Martina Flor: Golden Secrets of Hand Lettering

Martina Flor launched two Golden Secrets of Hand Lettering classes this year, and they are chock full of awesome tips, whether you’re a beginner or a seasoned designer. Create the Perfect Postcard provides a brief overview of typography, finding inspiration, and creating a polished piece from initial sketch to final vectorization. Find Inspiration In Your Handwriting is focused on script lettering, as Martina takes you through the process of transforming your script handwriting into a polished design.

Mary Kate McDevitt: Lettering I & II (and more!)

Mary Kate McDevitt has several classes on Skillshare, and every single one of them is worth checking out! Her first class (Lettering I) is a great overview of how to decide on a concept, polishing your sketch, and inking up your final drawing. She follows that with a class (Lettering II) on scanning, digitizing, and adding texture and color to make your piece truly one of a kind. Vintage Hand-Lettering shows you how to draw inspiration from vintage packaging and design, without copying. Hand-Lettering Workshop is a solid option if you’re looking for more detail about finding inspiration and creating polished sketches.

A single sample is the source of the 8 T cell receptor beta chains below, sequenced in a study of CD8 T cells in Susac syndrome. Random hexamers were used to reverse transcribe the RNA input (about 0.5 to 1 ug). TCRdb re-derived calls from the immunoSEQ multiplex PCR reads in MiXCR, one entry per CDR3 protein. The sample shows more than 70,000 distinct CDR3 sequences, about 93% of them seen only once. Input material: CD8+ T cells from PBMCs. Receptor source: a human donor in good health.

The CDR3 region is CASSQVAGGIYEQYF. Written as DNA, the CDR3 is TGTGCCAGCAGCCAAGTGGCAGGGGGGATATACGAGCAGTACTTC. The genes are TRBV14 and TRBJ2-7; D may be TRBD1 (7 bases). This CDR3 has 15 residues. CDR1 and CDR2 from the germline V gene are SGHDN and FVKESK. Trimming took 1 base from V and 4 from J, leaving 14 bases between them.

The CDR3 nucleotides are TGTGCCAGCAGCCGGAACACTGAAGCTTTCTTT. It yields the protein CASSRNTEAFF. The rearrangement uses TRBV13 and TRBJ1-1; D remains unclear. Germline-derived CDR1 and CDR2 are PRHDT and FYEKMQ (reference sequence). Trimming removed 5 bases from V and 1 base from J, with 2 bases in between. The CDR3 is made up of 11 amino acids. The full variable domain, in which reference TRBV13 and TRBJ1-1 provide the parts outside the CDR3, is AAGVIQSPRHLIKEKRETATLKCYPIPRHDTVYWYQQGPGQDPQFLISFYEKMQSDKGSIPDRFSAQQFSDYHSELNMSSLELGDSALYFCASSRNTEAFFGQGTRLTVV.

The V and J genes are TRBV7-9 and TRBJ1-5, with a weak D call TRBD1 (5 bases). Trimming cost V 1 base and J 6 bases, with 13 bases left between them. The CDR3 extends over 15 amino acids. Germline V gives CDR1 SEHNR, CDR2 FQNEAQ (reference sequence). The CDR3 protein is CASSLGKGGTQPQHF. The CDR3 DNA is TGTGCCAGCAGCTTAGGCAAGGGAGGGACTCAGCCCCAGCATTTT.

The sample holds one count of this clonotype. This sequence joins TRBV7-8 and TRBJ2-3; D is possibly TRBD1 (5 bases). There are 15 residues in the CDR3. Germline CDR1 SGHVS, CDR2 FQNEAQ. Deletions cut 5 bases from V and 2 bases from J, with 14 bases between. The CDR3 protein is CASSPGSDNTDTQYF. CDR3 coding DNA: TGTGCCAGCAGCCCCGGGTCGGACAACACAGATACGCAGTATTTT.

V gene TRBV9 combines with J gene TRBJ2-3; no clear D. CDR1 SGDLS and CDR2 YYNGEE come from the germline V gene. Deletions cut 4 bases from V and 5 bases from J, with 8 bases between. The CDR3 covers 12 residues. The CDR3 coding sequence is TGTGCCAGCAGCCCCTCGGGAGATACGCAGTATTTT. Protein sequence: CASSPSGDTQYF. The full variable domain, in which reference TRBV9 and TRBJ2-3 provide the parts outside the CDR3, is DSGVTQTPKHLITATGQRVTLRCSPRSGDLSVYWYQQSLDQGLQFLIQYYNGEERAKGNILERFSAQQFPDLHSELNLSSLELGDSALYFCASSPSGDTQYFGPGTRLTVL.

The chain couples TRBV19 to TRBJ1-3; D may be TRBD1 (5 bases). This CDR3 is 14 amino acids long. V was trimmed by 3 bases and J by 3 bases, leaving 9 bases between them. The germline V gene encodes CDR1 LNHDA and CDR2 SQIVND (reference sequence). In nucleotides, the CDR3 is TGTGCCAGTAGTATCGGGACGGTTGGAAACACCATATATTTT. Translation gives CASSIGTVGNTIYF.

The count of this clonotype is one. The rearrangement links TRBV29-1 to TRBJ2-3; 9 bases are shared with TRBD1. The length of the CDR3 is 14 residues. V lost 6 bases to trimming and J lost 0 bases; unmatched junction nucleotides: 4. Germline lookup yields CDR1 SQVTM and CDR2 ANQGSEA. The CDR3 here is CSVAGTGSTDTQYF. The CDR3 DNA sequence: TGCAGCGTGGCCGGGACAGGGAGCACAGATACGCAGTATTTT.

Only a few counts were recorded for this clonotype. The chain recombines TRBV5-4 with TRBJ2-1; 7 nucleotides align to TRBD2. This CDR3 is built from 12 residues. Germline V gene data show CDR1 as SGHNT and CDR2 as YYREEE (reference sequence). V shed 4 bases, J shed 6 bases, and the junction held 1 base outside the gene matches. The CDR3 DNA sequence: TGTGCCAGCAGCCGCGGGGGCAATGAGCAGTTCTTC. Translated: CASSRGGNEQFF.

Creative Bug

Creative Bug is a really affordable way to play with auxiliary mediums to expand your skillset and experiment. For $4.95 a month, you get unlimited access to all of their classes. They offer a 14-day free trial, which will give you enough time to take a class or two to decide if it’s worth the subscription.

Their classes tend to be focused on topics falling into the “craft” category, and aren’t focused on lettering per say, but there are plenty of tips you can apply to your lettering practice. I love the classes on Creative Bug that are focused on sketching and using watercolor.

Yao Cheng: Beginner & Intermediate Watercolor

Yao’s watercolor classes helped my skills improve quickly when I first started dabbling in watercolor, and I still go through them from time to time to continue practicing. Although Yao’s class is focused on learning to paint trees, leaves, flowers and landscapes, her painting techniques helped me learn to control the brush and improved my brush lettering. I also picked up some new tips that sparked ideas for incorporating watercolor into my lettering in other ways, besides just brush lettering!

Lisa Congdon: Sketchbook Explorations & Basic Line Drawing

Lisa Congdon’s classes explore creativity and the fundamentals of drawing. She does a great job of putting you at ease and teaching you not to take yourself too seriously when you’re practicing your craft.

Seanwes’ Learn Lettering